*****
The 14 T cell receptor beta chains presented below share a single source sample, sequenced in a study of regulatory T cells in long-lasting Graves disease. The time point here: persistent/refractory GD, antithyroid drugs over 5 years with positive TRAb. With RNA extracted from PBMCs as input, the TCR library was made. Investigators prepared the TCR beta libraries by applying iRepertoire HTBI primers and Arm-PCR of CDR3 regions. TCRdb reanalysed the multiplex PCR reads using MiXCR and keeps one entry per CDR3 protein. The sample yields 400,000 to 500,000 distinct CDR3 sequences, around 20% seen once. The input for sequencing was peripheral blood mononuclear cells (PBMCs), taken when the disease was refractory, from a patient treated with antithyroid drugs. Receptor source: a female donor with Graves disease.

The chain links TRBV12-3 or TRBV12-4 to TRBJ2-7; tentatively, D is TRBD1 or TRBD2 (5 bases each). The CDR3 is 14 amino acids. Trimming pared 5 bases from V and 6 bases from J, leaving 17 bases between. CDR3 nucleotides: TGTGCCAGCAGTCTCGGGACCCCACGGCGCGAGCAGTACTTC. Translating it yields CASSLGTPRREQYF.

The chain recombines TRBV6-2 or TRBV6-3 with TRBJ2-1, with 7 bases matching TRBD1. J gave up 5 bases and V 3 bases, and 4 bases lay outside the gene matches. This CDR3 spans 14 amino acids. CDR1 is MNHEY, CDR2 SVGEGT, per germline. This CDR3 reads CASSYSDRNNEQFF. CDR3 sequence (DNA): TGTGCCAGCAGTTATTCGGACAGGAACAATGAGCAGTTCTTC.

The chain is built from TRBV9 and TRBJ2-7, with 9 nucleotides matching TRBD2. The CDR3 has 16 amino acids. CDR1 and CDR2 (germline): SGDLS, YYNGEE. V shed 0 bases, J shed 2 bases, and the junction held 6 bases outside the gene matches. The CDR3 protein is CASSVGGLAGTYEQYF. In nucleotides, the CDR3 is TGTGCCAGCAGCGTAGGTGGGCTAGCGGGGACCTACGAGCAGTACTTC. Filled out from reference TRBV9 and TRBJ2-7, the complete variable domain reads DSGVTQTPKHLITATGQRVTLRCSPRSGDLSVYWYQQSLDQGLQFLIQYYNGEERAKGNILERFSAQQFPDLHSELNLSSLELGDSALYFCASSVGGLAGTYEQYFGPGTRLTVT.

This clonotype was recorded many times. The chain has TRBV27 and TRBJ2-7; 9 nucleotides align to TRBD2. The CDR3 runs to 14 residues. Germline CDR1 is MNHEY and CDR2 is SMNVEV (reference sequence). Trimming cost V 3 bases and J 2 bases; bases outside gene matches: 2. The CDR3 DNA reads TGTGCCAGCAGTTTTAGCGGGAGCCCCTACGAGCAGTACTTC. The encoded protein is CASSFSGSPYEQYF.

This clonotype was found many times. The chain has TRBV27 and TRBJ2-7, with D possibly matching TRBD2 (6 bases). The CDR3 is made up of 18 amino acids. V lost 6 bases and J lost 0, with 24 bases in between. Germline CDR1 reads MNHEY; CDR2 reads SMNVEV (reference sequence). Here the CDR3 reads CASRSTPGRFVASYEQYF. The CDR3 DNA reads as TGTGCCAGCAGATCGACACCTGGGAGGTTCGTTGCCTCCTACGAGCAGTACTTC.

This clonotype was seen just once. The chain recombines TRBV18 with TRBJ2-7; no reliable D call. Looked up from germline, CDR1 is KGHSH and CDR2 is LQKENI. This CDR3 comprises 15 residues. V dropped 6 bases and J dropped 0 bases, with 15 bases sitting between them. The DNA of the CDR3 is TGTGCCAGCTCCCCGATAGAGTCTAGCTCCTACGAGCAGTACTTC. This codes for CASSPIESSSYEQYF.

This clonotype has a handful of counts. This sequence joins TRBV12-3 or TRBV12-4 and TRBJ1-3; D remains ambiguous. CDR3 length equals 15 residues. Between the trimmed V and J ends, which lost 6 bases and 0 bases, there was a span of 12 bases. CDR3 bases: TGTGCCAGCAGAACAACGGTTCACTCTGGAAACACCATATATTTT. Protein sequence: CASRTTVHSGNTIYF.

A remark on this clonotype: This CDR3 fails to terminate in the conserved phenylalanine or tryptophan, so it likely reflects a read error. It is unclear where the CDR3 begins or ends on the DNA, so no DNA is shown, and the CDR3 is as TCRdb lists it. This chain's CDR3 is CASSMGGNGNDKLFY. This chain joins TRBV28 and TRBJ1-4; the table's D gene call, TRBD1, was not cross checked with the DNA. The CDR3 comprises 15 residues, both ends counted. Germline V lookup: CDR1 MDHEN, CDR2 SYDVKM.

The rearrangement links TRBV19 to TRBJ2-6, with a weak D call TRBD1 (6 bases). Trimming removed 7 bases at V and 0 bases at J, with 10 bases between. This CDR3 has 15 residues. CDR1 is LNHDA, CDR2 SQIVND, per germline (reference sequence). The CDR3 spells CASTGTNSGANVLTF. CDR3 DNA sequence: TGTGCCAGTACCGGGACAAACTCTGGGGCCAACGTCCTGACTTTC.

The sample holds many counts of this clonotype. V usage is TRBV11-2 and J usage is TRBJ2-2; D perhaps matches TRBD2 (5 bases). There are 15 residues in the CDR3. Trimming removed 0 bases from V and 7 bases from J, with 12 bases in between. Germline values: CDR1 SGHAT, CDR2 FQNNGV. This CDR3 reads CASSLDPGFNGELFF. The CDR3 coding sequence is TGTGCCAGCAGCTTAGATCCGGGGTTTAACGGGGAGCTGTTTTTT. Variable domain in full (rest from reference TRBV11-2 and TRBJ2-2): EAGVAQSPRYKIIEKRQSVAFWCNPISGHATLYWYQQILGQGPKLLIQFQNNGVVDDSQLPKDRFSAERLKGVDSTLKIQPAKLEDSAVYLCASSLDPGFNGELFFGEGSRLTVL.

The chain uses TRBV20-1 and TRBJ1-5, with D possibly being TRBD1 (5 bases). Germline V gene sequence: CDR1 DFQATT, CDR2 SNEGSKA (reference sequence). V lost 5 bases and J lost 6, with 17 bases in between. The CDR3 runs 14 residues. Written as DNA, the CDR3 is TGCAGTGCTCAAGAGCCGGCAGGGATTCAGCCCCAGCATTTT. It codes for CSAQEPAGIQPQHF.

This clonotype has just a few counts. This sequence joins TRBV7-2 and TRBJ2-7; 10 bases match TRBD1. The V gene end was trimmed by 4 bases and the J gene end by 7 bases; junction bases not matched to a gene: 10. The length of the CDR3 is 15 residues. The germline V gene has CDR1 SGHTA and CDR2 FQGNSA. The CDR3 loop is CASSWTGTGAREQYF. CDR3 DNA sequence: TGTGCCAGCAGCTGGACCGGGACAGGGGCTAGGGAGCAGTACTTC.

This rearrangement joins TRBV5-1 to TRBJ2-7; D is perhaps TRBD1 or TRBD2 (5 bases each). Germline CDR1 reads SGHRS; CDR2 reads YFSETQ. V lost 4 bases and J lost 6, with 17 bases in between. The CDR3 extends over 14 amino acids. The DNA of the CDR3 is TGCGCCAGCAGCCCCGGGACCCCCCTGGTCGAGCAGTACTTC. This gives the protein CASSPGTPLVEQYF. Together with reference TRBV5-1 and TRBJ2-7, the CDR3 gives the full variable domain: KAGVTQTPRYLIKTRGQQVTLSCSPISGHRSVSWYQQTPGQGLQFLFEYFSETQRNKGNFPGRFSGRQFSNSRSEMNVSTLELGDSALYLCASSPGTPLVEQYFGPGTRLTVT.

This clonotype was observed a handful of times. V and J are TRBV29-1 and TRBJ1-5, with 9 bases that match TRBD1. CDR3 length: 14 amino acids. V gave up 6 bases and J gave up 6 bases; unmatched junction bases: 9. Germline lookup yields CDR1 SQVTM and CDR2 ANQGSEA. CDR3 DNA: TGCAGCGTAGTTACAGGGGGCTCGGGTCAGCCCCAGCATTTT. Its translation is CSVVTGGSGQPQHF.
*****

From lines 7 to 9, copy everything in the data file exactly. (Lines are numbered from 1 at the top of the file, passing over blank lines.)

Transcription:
This clonotype was seen just once. The chain recombines TRBV18 with TRBJ2-7; no reliable D call. Looked up from germline, CDR1 is KGHSH and CDR2 is LQKENI. This CDR3 comprises 15 residues. V dropped 6 bases and J dropped 0 bases, with 15 bases sitting between them. The DNA of the CDR3 is TGTGCCAGCTCCCCGATAGAGTCTAGCTCCTACGAGCAGTACTTC. This codes for CASSPIESSSYEQYF.

This clonotype has a handful of counts. This sequence joins TRBV12-3 or TRBV12-4 and TRBJ1-3; D remains ambiguous. CDR3 length equals 15 residues. Between the trimmed V and J ends, which lost 6 bases and 0 bases, there was a span of 12 bases. CDR3 bases: TGTGCCAGCAGAACAACGGTTCACTCTGGAAACACCATATATTTT. Protein sequence: CASRTTVHSGNTIYF.

A remark on this clonotype: This CDR3 fails to terminate in the conserved phenylalanine or tryptophan, so it likely reflects a read error. It is unclear where the CDR3 begins or ends on the DNA, so no DNA is shown, and the CDR3 is as TCRdb lists it. This chain's CDR3 is CASSMGGNGNDKLFY. This chain joins TRBV28 and TRBJ1-4; the table's D gene call, TRBD1, was not cross checked with the DNA. The CDR3 comprises 15 residues, both ends counted. Germline V lookup: CDR1 MDHEN, CDR2 SYDVKM.